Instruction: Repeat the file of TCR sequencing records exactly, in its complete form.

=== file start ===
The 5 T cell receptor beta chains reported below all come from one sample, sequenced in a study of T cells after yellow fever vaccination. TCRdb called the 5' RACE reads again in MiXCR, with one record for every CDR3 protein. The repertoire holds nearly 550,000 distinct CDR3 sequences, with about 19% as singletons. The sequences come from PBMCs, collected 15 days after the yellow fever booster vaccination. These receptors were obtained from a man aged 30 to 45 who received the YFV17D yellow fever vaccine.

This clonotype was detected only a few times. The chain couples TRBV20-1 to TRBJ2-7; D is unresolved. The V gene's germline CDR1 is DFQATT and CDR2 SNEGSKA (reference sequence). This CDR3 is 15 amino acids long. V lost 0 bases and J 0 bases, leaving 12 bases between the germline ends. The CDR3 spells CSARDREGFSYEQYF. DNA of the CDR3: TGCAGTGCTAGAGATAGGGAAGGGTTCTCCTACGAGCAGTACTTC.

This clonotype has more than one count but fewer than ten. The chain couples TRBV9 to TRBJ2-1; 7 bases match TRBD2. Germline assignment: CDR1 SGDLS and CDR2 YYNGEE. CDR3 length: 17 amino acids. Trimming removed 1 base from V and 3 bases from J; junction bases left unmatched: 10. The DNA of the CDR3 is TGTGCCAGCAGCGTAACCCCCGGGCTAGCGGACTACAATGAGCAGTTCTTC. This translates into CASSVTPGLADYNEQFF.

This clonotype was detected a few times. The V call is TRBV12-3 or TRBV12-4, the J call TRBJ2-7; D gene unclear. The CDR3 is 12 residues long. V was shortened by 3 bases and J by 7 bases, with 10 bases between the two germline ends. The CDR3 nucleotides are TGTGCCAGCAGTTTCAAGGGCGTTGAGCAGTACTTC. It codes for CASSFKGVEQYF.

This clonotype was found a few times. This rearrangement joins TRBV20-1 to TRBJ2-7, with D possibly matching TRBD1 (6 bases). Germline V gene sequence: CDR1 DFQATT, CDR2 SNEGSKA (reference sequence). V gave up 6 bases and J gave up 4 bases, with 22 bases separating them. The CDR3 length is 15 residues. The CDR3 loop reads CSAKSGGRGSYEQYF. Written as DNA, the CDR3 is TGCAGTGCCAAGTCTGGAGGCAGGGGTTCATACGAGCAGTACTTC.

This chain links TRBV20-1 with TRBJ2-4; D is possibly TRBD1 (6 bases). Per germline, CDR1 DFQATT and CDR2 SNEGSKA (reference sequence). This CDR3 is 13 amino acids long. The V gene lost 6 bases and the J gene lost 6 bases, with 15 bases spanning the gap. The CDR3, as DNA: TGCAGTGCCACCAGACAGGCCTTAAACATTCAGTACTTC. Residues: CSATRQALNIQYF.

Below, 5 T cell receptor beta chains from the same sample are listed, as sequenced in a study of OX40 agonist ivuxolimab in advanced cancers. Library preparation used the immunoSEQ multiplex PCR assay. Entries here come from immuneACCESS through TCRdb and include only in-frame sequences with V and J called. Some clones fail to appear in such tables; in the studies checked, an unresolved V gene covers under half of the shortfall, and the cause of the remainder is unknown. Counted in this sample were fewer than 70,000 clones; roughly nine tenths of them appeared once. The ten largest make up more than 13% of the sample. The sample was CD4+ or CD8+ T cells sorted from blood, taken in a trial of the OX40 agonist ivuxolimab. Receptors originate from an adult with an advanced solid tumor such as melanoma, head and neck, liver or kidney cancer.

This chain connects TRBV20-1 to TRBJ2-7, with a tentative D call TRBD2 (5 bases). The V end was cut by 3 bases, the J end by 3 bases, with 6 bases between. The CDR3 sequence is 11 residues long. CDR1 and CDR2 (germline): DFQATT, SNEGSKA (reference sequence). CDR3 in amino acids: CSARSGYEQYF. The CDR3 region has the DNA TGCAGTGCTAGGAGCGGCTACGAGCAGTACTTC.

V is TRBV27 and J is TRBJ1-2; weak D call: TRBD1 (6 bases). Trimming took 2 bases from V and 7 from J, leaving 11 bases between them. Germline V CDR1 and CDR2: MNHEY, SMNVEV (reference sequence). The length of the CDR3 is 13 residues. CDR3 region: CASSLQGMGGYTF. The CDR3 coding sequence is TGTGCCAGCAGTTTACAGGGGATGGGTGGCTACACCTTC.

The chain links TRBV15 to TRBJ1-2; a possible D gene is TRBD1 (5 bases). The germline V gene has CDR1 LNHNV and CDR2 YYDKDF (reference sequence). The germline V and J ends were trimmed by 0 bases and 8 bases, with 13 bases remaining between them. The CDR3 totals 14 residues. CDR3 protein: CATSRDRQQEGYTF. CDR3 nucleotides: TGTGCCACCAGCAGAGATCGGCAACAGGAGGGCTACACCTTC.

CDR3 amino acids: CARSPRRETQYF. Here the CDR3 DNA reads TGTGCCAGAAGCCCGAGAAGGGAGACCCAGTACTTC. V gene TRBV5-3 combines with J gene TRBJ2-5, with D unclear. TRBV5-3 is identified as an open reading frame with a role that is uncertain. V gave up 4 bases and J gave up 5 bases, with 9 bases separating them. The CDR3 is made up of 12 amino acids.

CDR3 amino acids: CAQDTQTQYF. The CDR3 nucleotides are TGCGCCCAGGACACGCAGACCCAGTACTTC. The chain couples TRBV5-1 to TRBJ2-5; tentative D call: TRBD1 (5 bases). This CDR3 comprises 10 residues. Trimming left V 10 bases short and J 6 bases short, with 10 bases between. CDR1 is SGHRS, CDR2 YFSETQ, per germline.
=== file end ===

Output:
The 5 T cell receptor beta chains reported below all come from one sample, sequenced in a study of T cells after yellow fever vaccination. TCRdb called the 5' RACE reads again in MiXCR, with one record for every CDR3 protein. The repertoire holds nearly 550,000 distinct CDR3 sequences, with about 19% as singletons. The sequences come from PBMCs, collected 15 days after the yellow fever booster vaccination. These receptors were obtained from a man aged 30 to 45 who received the YFV17D yellow fever vaccine.

This clonotype was detected only a few times. The chain couples TRBV20-1 to TRBJ2-7; D is unresolved. The V gene's germline CDR1 is DFQATT and CDR2 SNEGSKA (reference sequence). This CDR3 is 15 amino acids long. V lost 0 bases and J 0 bases, leaving 12 bases between the germline ends. The CDR3 spells CSARDREGFSYEQYF. DNA of the CDR3: TGCAGTGCTAGAGATAGGGAAGGGTTCTCCTACGAGCAGTACTTC.

This clonotype has more than one count but fewer than ten. The chain couples TRBV9 to TRBJ2-1; 7 bases match TRBD2. Germline assignment: CDR1 SGDLS and CDR2 YYNGEE. CDR3 length: 17 amino acids. Trimming removed 1 base from V and 3 bases from J; junction bases left unmatched: 10. The DNA of the CDR3 is TGTGCCAGCAGCGTAACCCCCGGGCTAGCGGACTACAATGAGCAGTTCTTC. This translates into CASSVTPGLADYNEQFF.

This clonotype was detected a few times. The V call is TRBV12-3 or TRBV12-4, the J call TRBJ2-7; D gene unclear. The CDR3 is 12 residues long. V was shortened by 3 bases and J by 7 bases, with 10 bases between the two germline ends. The CDR3 nucleotides are TGTGCCAGCAGTTTCAAGGGCGTTGAGCAGTACTTC. It codes for CASSFKGVEQYF.

This clonotype was found a few times. This rearrangement joins TRBV20-1 to TRBJ2-7, with D possibly matching TRBD1 (6 bases). Germline V gene sequence: CDR1 DFQATT, CDR2 SNEGSKA (reference sequence). V gave up 6 bases and J gave up 4 bases, with 22 bases separating them. The CDR3 length is 15 residues. The CDR3 loop reads CSAKSGGRGSYEQYF. Written as DNA, the CDR3 is TGCAGTGCCAAGTCTGGAGGCAGGGGTTCATACGAGCAGTACTTC.

This chain links TRBV20-1 with TRBJ2-4; D is possibly TRBD1 (6 bases). Per germline, CDR1 DFQATT and CDR2 SNEGSKA (reference sequence). This CDR3 is 13 amino acids long. The V gene lost 6 bases and the J gene lost 6 bases, with 15 bases spanning the gap. The CDR3, as DNA: TGCAGTGCCACCAGACAGGCCTTAAACATTCAGTACTTC. Residues: CSATRQALNIQYF.

Below, 5 T cell receptor beta chains from the same sample are listed, as sequenced in a study of OX40 agonist ivuxolimab in advanced cancers. Library preparation used the immunoSEQ multiplex PCR assay. Entries here come from immuneACCESS through TCRdb and include only in-frame sequences with V and J called. Some clones fail to appear in such tables; in the studies checked, an unresolved V gene covers under half of the shortfall, and the cause of the remainder is unknown. Counted in this sample were fewer than 70,000 clones; roughly nine tenths of them appeared once. The ten largest make up more than 13% of the sample. The sample was CD4+ or CD8+ T cells sorted from blood, taken in a trial of the OX40 agonist ivuxolimab. Receptors originate from an adult with an advanced solid tumor such as melanoma, head and neck, liver or kidney cancer.

This chain connects TRBV20-1 to TRBJ2-7, with a tentative D call TRBD2 (5 bases). The V end was cut by 3 bases, the J end by 3 bases, with 6 bases between. The CDR3 sequence is 11 residues long. CDR1 and CDR2 (germline): DFQATT, SNEGSKA (reference sequence). CDR3 in amino acids: CSARSGYEQYF. The CDR3 region has the DNA TGCAGTGCTAGGAGCGGCTACGAGCAGTACTTC.

V is TRBV27 and J is TRBJ1-2; weak D call: TRBD1 (6 bases). Trimming took 2 bases from V and 7 from J, leaving 11 bases between them. Germline V CDR1 and CDR2: MNHEY, SMNVEV (reference sequence). The length of the CDR3 is 13 residues. CDR3 region: CASSLQGMGGYTF. The CDR3 coding sequence is TGTGCCAGCAGTTTACAGGGGATGGGTGGCTACACCTTC.

The chain links TRBV15 to TRBJ1-2; a possible D gene is TRBD1 (5 bases). The germline V gene has CDR1 LNHNV and CDR2 YYDKDF (reference sequence). The germline V and J ends were trimmed by 0 bases and 8 bases, with 13 bases remaining between them. The CDR3 totals 14 residues. CDR3 protein: CATSRDRQQEGYTF. CDR3 nucleotides: TGTGCCACCAGCAGAGATCGGCAACAGGAGGGCTACACCTTC.

CDR3 amino acids: CARSPRRETQYF. Here the CDR3 DNA reads TGTGCCAGAAGCCCGAGAAGGGAGACCCAGTACTTC. V gene TRBV5-3 combines with J gene TRBJ2-5, with D unclear. TRBV5-3 is identified as an open reading frame with a role that is uncertain. V gave up 4 bases and J gave up 5 bases, with 9 bases separating them. The CDR3 is made up of 12 amino acids.

CDR3 amino acids: CAQDTQTQYF. The CDR3 nucleotides are TGCGCCCAGGACACGCAGACCCAGTACTTC. The chain couples TRBV5-1 to TRBJ2-5; tentative D call: TRBD1 (5 bases). This CDR3 comprises 10 residues. Trimming left V 10 bases short and J 6 bases short, with 10 bases between. CDR1 is SGHRS, CDR2 YFSETQ, per germline.